A former Sydney tax accountant has today been sentenced to three years and four months in jail in the Downing Centre District Court for attempting to pervert the course of justice.
The 72-year-old man was charged by the Australian Federal Police (AFP) in 2016 over a false testimony given during civil proceedings in the Federal Court in 2013.
During those proceedings – which related to a tax evasion investigation – one of the witnesses gave evidence relating to his Swiss-based company’s apparent ownership of offshore companies. It was later found that this testimony was fabricated at the direction of the Sydney man, who had coached the witness to give false evidence.
As a result, the AFP issued the man a court attendance notice on 15 September 2016 for the criminal charge of attempting to pervert the course of justice, contrary to section s43(1) of the Crimes Act 1914 (Cth). The man was found guilty on 26 November 2019.
He was given a non-parole period of one year and eight months.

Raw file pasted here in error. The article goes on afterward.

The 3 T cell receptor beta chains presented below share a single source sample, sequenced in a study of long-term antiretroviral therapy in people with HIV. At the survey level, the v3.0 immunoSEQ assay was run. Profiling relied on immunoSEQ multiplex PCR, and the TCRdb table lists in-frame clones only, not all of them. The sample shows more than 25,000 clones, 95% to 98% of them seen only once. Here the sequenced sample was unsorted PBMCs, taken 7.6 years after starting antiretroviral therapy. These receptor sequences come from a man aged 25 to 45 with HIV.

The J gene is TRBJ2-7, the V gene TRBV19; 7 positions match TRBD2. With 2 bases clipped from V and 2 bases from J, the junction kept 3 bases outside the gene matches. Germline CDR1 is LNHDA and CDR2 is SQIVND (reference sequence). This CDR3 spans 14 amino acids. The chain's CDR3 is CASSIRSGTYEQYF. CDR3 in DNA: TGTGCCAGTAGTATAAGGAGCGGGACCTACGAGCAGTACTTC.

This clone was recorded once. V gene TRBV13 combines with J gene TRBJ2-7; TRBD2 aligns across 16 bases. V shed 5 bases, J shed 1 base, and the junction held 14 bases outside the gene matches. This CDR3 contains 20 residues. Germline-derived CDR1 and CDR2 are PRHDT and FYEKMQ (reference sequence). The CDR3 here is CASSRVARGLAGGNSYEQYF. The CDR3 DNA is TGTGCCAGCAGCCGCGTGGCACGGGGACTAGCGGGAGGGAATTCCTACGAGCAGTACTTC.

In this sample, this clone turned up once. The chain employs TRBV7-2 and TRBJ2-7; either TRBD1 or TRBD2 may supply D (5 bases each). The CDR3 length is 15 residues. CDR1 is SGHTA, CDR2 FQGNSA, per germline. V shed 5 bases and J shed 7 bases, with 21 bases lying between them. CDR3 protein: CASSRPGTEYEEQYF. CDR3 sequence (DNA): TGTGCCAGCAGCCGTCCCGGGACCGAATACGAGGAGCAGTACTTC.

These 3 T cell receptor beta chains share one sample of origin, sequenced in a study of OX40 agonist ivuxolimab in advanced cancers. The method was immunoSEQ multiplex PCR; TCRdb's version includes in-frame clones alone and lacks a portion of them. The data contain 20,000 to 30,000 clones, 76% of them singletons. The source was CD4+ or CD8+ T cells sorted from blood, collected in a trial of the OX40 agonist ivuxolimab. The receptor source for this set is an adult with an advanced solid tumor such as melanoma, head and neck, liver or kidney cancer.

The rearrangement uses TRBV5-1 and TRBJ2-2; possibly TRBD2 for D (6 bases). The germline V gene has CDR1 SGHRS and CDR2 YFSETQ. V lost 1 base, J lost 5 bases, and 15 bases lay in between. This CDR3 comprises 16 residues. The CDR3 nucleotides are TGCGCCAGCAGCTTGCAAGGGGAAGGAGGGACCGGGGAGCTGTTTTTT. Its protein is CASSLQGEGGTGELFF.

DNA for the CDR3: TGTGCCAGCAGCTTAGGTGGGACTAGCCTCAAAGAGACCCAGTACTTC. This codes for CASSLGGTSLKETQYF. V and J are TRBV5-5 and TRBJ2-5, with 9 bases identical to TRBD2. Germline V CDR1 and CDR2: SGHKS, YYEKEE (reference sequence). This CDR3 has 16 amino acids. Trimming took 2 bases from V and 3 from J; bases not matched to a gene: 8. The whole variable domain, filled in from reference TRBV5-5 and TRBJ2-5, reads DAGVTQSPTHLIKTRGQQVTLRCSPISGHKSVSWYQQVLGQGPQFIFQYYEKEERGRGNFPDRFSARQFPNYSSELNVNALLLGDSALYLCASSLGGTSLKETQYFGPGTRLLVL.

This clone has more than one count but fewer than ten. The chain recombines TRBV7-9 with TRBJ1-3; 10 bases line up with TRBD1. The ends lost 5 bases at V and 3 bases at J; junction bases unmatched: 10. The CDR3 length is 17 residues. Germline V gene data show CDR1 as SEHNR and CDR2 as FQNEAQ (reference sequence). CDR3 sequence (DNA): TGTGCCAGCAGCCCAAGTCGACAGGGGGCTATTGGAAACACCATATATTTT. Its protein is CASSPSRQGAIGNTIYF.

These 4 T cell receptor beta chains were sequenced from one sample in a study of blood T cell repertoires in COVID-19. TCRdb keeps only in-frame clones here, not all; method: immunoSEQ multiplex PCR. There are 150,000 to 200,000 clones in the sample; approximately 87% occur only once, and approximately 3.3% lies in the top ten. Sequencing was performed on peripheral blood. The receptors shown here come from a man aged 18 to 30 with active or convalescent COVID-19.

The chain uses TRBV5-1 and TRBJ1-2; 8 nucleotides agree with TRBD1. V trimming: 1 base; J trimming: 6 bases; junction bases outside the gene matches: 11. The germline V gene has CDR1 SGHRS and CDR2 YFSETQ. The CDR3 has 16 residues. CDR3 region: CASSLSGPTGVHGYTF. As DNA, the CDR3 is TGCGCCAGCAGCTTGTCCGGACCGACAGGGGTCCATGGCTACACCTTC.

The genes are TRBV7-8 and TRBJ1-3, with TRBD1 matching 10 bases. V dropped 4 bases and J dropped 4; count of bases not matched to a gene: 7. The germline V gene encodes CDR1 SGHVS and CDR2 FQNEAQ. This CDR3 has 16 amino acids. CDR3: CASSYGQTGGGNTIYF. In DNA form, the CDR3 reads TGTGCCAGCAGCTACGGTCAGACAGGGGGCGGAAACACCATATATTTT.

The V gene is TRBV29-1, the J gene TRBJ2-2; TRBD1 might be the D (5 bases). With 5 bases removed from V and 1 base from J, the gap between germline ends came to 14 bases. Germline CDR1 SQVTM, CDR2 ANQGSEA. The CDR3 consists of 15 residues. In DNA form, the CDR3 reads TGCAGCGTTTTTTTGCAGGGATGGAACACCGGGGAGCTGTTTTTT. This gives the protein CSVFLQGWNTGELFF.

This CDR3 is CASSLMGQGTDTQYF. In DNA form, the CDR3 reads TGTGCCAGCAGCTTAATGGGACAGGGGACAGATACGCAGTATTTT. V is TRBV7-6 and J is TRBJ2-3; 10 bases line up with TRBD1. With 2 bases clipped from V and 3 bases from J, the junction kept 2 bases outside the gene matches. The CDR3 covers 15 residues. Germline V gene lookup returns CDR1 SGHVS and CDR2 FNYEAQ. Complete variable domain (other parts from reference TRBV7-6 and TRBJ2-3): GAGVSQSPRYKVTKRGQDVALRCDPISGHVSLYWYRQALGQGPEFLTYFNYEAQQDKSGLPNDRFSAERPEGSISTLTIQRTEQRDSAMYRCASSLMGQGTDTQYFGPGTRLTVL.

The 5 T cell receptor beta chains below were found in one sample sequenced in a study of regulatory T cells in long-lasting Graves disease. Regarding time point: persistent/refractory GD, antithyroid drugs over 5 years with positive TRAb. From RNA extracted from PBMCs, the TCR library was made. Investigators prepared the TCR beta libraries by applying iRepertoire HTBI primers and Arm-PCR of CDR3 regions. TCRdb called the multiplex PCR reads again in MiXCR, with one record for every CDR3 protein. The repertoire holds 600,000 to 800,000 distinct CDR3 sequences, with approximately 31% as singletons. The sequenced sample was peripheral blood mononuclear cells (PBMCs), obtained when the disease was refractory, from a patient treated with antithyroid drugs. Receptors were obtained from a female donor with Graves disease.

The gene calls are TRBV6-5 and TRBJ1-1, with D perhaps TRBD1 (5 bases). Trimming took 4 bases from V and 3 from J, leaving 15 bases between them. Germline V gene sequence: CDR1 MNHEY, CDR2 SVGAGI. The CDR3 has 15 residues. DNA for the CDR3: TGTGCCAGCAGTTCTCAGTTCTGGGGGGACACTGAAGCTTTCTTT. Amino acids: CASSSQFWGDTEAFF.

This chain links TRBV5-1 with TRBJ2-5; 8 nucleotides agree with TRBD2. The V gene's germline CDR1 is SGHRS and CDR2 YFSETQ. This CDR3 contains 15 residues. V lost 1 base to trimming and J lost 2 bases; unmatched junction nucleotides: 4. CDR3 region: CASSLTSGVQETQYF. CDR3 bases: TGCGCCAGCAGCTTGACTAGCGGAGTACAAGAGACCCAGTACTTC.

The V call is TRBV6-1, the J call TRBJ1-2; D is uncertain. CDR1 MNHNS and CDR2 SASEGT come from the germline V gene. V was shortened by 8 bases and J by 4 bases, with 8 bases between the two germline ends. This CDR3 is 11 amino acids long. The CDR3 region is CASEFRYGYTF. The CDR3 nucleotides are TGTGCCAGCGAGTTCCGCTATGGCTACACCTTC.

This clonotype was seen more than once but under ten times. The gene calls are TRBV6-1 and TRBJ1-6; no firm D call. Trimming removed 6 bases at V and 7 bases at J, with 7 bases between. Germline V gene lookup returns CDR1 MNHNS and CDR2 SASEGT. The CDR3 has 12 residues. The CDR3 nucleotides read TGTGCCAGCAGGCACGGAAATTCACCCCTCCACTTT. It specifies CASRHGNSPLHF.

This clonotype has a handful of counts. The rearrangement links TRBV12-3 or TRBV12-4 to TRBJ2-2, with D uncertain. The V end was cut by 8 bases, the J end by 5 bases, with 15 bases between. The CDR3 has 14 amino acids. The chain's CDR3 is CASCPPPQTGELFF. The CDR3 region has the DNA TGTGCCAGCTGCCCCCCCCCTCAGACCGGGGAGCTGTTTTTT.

AFP Eastern Command Detective Superintendent Geoffrey Turner said this investigation was about maintaining the integrity of the legal system.
“It is our role to investigate and put alleged offenders before the courts, and we rely on the courts to be the ultimate finders of fact,” Detective Superintendent Turner said.
“No one is above the law, and the public should feel confident that anyone who tries to interfere with the judicial process is risking facing potentially serious punishments.”
The tax evasion investigation linked to this man began under the ATO’s Project Wickenby, established to protect the integrity of Australia’s financial and regulatory systems. This remit now sits within the Serious Financial Crime Taskforce (SFCT), an ATO-led joint-agency taskforce established on 1 July 2015. It brings together the knowledge, resources and experience of relevant law enforcement and regulatory agencies to identify and address the most serious and complex forms of financial crime.